Menopause brings with it sleep issues, from insomnia to snoring, which can put a damper on intimacy. When you consistently miss out on sleep, you can become irritable and cranky, emotions that don’t foster a closeness between couples.
Read more about Don’t Let Snoring Stop Intimacy During Menopause!
You’ve reached menopause and a lot is changing. Hot flashes, night sweats, insomnia, and other menopause symptoms are now part of your daily life. And unfortunately, so are problems with intimacy.
But take heart! Even though menopause can both directly and indirectly affect intimacy, you can still have a satisfying intimate relationship with your spouse.
Read more about Intimacy and Menopause – Is It Possible?
You can generally expect a lot of fluctuation in your libido throughout the first year or so of hysterectomy recovery. Much of this is caused by hormone changes, but there are other causes as well.
For the first two weeks or so, you will probably be so tired that intimacy won’t even cross your mind.
Read more about Will I Lose my Libido after Hysterectomy?
Wherever you are on the road to menopause, you may be worried about how this change in life will affect your sex life. You can have many concerns about intimacy at this time in your life. You may have heard that sex ends with menopause and there is nothing you can do about it. Yet, you may be too embarrassed to talk to your doctor or your partner about your fears.
Read more about 10 Tips for Staying Sexual During Menopause
You may have heard that sex is over once you hit menopause. But that’s a lie! Sex might change, but it is far from over!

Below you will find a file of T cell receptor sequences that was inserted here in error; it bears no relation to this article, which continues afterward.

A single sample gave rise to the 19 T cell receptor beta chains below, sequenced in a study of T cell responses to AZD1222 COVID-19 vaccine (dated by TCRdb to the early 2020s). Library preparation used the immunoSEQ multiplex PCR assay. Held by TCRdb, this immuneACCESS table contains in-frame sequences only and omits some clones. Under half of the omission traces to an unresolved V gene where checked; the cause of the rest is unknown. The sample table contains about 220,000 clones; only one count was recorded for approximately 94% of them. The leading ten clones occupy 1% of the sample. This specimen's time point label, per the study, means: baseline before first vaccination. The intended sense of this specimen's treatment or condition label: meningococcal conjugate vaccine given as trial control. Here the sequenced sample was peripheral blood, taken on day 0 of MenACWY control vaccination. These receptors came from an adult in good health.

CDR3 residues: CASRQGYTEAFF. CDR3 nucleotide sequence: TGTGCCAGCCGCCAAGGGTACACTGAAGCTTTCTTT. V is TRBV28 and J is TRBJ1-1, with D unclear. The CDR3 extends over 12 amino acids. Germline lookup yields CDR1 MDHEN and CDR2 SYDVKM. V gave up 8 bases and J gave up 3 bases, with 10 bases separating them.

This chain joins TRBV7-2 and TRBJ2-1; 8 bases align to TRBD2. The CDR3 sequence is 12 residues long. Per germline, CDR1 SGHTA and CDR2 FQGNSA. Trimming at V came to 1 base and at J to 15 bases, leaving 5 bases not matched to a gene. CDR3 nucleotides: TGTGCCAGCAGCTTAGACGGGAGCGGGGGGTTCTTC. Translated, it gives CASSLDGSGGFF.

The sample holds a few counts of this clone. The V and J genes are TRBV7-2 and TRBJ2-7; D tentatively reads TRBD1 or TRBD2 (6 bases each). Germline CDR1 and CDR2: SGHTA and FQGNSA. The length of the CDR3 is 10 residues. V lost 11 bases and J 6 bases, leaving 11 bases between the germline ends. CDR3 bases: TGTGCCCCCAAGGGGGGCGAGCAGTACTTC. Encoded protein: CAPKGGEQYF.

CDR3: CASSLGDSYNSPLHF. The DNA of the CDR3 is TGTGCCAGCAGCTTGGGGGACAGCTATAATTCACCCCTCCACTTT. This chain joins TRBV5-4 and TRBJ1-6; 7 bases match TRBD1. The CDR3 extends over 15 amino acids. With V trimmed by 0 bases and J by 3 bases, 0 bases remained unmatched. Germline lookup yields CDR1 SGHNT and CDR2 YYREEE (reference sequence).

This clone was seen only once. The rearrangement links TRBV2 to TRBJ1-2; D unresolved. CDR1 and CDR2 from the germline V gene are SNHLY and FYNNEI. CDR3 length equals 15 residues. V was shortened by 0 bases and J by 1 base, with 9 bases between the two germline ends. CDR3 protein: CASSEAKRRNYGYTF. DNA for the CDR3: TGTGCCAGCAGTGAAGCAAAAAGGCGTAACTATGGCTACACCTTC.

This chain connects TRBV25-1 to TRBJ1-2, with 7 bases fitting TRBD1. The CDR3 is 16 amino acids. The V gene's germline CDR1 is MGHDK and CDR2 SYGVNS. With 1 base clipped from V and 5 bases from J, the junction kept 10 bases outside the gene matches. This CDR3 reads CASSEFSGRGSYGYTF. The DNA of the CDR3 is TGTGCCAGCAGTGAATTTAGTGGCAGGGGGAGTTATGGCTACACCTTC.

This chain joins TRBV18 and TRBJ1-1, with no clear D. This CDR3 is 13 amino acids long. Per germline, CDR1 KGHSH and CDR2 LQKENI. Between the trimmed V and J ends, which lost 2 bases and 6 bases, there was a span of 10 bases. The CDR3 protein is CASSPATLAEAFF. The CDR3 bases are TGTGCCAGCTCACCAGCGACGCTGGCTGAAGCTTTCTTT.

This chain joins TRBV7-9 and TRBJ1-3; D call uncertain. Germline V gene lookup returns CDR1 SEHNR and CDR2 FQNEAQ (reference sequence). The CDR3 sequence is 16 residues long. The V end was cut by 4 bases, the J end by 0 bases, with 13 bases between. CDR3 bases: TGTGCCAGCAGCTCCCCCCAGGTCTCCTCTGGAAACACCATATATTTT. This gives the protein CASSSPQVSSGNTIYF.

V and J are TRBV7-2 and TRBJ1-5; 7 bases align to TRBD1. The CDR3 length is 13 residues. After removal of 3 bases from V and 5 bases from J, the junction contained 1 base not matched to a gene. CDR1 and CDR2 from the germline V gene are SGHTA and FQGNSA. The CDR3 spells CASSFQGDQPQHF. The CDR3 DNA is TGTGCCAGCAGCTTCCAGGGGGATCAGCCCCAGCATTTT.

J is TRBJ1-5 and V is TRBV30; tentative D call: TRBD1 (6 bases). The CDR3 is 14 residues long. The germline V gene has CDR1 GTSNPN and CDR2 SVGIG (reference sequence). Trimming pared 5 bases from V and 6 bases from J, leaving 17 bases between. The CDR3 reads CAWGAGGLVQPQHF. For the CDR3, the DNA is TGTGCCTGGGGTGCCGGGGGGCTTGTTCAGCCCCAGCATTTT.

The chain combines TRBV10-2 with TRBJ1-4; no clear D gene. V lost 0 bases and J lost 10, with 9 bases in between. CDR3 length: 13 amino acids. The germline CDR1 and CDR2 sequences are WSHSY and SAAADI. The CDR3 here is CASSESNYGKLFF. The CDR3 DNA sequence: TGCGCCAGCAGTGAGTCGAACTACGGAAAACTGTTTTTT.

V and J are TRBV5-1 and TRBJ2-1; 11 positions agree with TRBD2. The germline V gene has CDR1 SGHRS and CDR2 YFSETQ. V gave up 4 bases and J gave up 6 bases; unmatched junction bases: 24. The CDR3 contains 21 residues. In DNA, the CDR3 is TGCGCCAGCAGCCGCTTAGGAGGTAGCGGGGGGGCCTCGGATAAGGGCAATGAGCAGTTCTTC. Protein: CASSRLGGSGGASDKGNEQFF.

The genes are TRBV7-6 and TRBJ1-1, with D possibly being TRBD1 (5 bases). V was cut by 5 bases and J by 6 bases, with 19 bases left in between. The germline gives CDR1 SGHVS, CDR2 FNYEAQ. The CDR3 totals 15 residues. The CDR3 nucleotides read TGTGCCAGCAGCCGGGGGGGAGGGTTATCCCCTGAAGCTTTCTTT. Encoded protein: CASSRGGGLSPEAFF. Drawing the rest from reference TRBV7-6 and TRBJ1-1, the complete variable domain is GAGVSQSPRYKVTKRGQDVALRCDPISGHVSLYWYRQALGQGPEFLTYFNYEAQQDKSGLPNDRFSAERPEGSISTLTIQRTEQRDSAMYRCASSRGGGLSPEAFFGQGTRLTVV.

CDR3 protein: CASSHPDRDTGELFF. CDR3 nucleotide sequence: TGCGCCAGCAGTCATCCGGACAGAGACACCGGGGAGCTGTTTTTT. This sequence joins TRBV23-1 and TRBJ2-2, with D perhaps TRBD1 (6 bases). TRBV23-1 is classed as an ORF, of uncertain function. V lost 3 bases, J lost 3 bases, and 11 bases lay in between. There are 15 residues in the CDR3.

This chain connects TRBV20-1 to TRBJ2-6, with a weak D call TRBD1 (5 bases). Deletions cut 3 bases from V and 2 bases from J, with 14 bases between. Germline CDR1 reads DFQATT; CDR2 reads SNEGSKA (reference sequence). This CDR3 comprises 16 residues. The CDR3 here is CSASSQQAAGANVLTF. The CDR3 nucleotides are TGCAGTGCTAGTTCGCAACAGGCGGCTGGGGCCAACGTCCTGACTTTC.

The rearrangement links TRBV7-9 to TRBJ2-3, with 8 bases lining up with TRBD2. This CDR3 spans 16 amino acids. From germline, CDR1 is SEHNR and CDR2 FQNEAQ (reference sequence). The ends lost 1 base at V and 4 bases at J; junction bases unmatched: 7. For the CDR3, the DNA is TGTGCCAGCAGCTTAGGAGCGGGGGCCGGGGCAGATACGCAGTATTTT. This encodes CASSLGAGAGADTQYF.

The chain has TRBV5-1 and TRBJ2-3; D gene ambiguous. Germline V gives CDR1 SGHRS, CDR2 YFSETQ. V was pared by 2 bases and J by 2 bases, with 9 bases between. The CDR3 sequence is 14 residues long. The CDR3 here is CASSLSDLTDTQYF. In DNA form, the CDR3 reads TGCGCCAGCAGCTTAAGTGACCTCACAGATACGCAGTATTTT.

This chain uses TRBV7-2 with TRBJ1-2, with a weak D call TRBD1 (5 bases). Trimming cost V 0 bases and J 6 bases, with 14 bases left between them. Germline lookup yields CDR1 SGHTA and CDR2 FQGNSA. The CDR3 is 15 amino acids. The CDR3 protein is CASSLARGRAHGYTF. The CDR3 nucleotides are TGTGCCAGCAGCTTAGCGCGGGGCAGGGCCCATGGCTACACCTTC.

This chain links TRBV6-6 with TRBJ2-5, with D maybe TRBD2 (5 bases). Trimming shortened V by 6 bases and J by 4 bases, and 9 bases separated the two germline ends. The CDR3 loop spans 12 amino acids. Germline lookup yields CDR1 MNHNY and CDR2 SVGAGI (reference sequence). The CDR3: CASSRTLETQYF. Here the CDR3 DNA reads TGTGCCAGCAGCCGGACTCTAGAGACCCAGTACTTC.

Changing hormone levels during menopause can cause maddening symptoms that both directly and indirectly affect your sex life. Interest in intimacy can decrease when you feel miserable from hot flashes drenching you several times a day, insomnia keeping you awake at night, and brain fog making daily tasks difficult to complete.
Read more about 7 Culprits Extinguishing Intimacy During Menopause.
As you face menopause, concerns about future intimacy may be weighing on your mind. You may wonder if you will be able to continue to have sex or if you will you even want to be intimate during menopause.
Though being intimate may become challenging during menopause, your sex life doesn’t have to be over. You can still enjoy sex during menopause, you just may need to adapt and make some changes.
Read more about Do This – Not That: Intimacy and Menopause
In general, sex should not be different after your hysterectomy. Once your gynecologic issues are resolved, you could find that your sex life improves. In fact, one of the surprising facts about intimacy after hysterectomy is that sex can be satisfying!
Read more about Will Sex Be Different after Hysterectomy?
Many women have concerns regarding what their sex life will be like after their hysterectomy. Whether they are in a satisfying relationship or not, most women want to know that this part of their lives will not suffer following a hysterectomy. Fears can range from physical concerns to emotional aspects. Women wonder if sex will feel the same, or if they will feel the same about sex.
Read more about 10 Concerns about Intimacy after Hysterectomy.
Post-op hysterectomy patients are most often told “nothing in the vagina for six weeks and/or until the doctor exams the stitched vaginal cuff during a routine post-op exam and sees it healing properly.”
During a hysterectomy (when the total uterus is removed, including the cervix) the top of the vagina is stitched closed to make a vaginal cuff. This area is full of stitches that require healing. Sexual intercourse, both anal and vaginal, can tear these stitches. It can also introduce bacteria into the vagina, causing an infection—oral sex can also introduce bacteria.
Read more about Intimacy after Hysterectomy | The Wait.
Many women forget to ask their doctor before surgery how a hysterectomy will affect their intimate life. Some women remember to ask, but don’t get helpful, detailed, or accurate information from their doctor. As you prepare for surgery, you might want to see what some post-op HysterSisters have to say on the matter.
“When I was told that I needed a hysterectomy, I didn’t even think about my sexual self. My doctor asked if I was done having children, I said yes, then he said OK, then let’s take everything—you don’t need it anyway. I didn’t even ask about sex, or vaginal dryness or anything like that.”
Read more about Intimacy | Asking the Doctor